Values, morals, ethics are the greatest tools to navigate life. However, they are often interchangeably used. So I’ll first discern one from another in this post before I go on to share my values.
What are values?
In simple terms, values are one’s judgement of what’s important in life. So it’s entirely subjective! You might value a degree from the Harvard University. I might not. I might value prolific works on finance and technology. You might not. You might value fine dining. I might not. I might value opinions and feedback from my family. You might not. You might not care about your partner’s spending. I might care. Until my sophomore year, I valued GPAs. Now I don’t. Until last year, I did not give a damn about my digital privacy. Today, I do and it’s likely the battle I will fight for. So you see values are subject to change.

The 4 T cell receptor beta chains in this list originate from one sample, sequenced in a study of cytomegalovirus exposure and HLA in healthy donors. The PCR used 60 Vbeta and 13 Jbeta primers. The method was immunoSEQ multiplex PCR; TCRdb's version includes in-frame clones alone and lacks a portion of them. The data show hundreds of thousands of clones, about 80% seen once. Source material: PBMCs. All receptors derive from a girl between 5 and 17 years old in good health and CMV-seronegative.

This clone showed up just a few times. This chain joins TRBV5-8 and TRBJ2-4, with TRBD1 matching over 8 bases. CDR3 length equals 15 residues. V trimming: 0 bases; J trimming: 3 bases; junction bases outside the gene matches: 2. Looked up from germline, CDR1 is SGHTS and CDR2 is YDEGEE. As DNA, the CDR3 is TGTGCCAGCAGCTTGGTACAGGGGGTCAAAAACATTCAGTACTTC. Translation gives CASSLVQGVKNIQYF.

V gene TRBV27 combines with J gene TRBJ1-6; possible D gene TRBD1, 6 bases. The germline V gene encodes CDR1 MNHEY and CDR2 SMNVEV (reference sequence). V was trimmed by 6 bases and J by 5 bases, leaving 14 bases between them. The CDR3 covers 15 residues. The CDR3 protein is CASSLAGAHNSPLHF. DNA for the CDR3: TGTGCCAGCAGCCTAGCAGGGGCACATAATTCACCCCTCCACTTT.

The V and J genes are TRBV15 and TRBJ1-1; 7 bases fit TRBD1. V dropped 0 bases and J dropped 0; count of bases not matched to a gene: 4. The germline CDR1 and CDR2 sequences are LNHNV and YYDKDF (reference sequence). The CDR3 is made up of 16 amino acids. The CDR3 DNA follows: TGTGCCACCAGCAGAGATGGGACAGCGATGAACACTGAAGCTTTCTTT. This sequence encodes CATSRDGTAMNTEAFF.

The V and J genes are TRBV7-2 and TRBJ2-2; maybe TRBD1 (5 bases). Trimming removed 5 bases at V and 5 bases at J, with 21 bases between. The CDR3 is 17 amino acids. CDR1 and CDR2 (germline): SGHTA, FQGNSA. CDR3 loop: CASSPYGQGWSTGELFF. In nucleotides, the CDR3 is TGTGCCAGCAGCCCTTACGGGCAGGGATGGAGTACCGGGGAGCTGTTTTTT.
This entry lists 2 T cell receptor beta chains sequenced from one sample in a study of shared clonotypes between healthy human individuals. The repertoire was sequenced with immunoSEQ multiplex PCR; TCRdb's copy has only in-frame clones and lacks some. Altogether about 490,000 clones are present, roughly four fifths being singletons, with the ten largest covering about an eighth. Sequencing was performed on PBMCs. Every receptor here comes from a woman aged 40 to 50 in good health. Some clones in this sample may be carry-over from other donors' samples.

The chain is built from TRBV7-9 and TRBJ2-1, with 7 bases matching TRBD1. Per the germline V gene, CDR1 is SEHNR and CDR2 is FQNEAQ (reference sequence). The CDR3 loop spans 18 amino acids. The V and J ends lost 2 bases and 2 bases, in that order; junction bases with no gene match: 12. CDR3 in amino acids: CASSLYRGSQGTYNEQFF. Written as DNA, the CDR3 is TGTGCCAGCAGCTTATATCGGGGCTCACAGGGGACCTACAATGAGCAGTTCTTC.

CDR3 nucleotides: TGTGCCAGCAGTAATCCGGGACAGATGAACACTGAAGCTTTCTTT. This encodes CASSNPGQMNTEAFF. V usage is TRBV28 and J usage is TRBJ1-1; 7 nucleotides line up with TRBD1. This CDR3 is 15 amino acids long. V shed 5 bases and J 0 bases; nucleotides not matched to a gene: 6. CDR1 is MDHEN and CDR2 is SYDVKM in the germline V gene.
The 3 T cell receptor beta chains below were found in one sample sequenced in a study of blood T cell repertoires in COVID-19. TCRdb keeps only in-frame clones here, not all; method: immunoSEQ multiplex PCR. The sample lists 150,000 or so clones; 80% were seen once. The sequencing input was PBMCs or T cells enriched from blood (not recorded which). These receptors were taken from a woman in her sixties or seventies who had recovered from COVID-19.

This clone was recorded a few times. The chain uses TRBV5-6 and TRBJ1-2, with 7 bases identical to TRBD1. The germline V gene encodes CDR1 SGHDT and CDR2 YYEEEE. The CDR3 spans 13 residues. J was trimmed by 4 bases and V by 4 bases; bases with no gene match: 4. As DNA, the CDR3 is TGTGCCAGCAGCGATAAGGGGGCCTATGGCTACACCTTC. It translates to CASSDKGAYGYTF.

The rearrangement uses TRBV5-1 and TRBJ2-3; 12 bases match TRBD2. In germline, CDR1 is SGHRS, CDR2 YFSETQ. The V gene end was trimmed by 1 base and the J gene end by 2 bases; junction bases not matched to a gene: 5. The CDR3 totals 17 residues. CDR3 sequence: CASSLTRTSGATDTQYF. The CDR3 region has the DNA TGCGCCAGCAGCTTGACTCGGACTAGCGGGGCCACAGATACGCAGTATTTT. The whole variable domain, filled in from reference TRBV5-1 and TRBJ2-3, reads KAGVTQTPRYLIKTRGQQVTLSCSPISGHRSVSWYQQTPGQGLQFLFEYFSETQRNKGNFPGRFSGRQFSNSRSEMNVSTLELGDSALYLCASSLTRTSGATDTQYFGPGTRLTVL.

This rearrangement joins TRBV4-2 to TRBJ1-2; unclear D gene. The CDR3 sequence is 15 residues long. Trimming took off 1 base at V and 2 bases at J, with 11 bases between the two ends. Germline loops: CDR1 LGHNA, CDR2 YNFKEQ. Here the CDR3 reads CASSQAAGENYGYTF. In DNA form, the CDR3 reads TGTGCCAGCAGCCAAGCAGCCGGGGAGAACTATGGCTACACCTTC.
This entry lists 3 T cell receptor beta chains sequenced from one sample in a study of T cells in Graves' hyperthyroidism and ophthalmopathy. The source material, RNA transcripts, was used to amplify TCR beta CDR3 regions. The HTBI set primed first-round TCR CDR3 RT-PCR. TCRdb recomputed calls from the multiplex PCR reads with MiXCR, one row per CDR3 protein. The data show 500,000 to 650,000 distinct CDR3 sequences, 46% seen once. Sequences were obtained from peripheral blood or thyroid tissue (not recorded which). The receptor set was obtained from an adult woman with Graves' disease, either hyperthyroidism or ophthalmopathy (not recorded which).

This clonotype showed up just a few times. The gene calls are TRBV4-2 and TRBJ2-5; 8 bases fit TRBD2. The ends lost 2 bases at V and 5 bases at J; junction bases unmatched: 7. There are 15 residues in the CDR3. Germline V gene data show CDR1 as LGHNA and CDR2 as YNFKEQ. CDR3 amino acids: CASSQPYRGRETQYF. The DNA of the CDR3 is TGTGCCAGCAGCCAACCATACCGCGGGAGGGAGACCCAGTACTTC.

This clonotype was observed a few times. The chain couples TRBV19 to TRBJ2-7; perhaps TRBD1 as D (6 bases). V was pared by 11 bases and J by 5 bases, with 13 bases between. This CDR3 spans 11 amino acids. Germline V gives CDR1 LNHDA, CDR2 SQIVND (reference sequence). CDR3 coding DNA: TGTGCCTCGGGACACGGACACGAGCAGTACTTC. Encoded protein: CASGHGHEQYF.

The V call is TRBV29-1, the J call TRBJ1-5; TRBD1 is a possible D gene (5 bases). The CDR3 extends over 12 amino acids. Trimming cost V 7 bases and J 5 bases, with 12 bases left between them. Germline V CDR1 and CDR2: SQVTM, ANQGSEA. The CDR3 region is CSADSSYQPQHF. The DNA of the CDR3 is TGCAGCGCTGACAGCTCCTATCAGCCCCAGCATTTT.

So the thing about values is you can’t really know if your friend is doing something in accordance to or against her personal beliefs unless she tells you what those values are. You can’t judge her by her personal beliefs. But you will, without doubt, judge her for her morals. More on that later.
Example: She could tell you she’ll be on time for a movie date but turn up very late. It neither means she values punctuality nor does it mean she has utter disregard for being on time. Her act of turning up late could make her “uncool” among her friends but not unethical or immoral. The same act in a professional setting could potentially be seen both as immoral and unethical.
You could be a non-vegetarian and still value animal life. Perhaps your choice of eating chicken meat doesn’t bode well with the morals of your majority vegetarian colleagues. It might be against the morals of Animal Welfare societies but, it certainly does not go against legal bodies.
These vignettes highlight that values have different relationships with morals and ethics. There is practically no equivalent word to describe someone going against their own values such as “immoral” and “unethical”. There’s literally nothing that can protect you from the pitfalls of your own values and when you don’t adhere to your values. Which is why it’s highly important to be deliberate on what we regard as our personal beliefs.